A basic rule of flower arranging is to keep the height of the flowers approximately one-and-a-half times the height of the vase, but in doing this it is possible to make a dangerously top-heavy arrangement. It can “look funny.” The before and after pictures show both arrangements reaching the same height, but the latter photo keeps the heavier mass of large flowers low, with more delicate, feathery stems beyond the dense center. This way, the design “feels right,” within the confines of the one-and-a-half rule.

proportion in flower arrangements, floral designproportion in floral arrangements, floral design

The Advanced Guide to Flowers: Using Flowers like a Landsccape Professional


The Advanced Guide to Flowers: Using Flowers like a Landscape Professional is available for download now!

The Advanced Guide to Flowers: Using Flowers like a Landscape ProfessionalThe Advanced Guide to Flowers: Using Flowers like a Landscape Professional is a quick, concise guide to professional flower gardening and floral design. Learn how to use flowers in both high-quality residential and commercial flower beds. If you are a landscape architect, especially if you are new to the industry, this book will guide you through the design process for long-term success with seasonal color. If you are in any green industry discipline, the book will help you understand the basics of flower gardening to produce professional, colorful results.

Happy Flower Gardening!

Flower Arrangement Style

Choosing Your Floral Style

fLower arrangement style, floral styleYou’ve selected your vase or container, secured the Oasis® or frog, purchased and gathered flowers and greenery, and conditioned the plant material. Now you can finally start arranging!

There were distinct periods of floral style throughout history—some related to geography and some to dates. A French arrangement might be open and airy, but always graceful. A Georgian design would be dignified and formal, with larger blooms around the base and a tight outline. A Dutch-Flemish design had large flowers near the top of an oval shape. Victorian designs were heavy and wide, with lots of ornament on the vase. Weeping and trailing plants with specific, sentimental or romantic meaning were common in Victorian times. Each era of design provided a distinctive way to express the beauty of flowers.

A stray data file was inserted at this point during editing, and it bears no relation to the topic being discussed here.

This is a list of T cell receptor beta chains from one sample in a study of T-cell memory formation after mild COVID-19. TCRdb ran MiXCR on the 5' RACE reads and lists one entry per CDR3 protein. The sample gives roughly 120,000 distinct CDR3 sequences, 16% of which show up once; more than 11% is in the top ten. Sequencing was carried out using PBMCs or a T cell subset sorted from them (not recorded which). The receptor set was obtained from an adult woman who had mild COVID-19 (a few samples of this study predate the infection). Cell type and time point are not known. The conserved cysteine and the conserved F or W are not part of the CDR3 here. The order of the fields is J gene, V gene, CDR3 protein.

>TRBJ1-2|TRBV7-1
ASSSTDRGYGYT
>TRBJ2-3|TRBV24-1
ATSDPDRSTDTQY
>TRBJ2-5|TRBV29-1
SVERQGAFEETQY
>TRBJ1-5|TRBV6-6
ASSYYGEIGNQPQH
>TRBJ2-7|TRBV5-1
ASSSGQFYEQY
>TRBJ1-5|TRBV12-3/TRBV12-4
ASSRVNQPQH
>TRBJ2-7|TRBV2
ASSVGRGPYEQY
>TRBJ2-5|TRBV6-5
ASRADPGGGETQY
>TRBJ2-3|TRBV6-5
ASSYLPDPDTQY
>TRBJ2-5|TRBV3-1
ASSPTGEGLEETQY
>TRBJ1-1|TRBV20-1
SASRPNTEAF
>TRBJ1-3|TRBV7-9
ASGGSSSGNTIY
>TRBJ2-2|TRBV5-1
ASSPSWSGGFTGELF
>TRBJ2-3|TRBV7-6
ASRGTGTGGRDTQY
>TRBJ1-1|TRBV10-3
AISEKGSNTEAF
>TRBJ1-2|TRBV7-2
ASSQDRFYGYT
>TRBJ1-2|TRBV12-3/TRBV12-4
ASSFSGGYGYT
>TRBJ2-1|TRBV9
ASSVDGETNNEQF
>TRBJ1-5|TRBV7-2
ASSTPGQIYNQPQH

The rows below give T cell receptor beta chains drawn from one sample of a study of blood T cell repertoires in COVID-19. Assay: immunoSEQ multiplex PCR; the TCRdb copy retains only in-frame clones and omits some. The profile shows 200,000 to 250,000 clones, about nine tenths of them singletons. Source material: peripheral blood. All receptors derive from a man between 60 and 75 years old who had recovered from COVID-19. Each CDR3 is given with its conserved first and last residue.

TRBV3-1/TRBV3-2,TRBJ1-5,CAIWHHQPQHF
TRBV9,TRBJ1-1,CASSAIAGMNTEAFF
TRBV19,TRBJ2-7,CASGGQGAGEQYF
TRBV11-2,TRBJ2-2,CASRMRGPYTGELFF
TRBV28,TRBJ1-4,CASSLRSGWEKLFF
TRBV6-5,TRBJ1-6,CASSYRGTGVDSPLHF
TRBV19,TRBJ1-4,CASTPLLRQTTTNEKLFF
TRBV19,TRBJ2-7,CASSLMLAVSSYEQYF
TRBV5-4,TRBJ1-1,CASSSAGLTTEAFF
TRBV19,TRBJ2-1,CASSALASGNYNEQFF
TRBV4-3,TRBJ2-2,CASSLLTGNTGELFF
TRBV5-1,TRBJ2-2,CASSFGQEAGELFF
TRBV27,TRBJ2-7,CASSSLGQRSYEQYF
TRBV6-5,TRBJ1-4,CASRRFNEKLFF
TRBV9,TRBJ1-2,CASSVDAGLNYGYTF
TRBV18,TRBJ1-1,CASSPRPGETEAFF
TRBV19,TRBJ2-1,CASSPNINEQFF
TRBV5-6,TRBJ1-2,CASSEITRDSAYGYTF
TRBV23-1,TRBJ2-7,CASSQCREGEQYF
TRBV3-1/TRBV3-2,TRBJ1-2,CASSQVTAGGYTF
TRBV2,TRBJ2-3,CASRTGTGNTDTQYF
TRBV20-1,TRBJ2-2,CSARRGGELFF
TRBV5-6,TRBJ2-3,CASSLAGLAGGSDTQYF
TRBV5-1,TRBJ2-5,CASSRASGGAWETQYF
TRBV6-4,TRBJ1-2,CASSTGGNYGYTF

In the twentieth century traditional and abstract arrangements followed the current art styles of the day, swinging wildly from simple, radial construction to avant-garde assemblages. Modern creative styles are fun to create and view, but tend to be used in practice for commercial and corporate situations, and less in everyday homes and businesses. Traditional mass and line-mass flower arrangements will always be popular, and continue to be the most marketable style for most customers.

The common factor in great floral arrangements through the ages is the careful use of appropriate design principles. Spatial balance, color harmony, proper proportion and scale, interesting voids, depth and form, textural contrast, and rhythm make an arrangement pretty. Study your design as you build it. Try to have some logic and purpose to each flower stem placement. Carefully compose each sprig and stem for aesthetic appeal. If you are new to the concept of design principals, you can find lots of help online. Don’t get bogged down by terminology. Different design disciplines will use unique labels for each design principle. Read and research to find the answer to the simple question, “How can I make my design pretty?” The best designs are created when you let your mind invent new ideas. Never feel obligated to follow a specific design style or rule. Design principles are tools, not rules.

Garden Clippers

Landscape Secateurs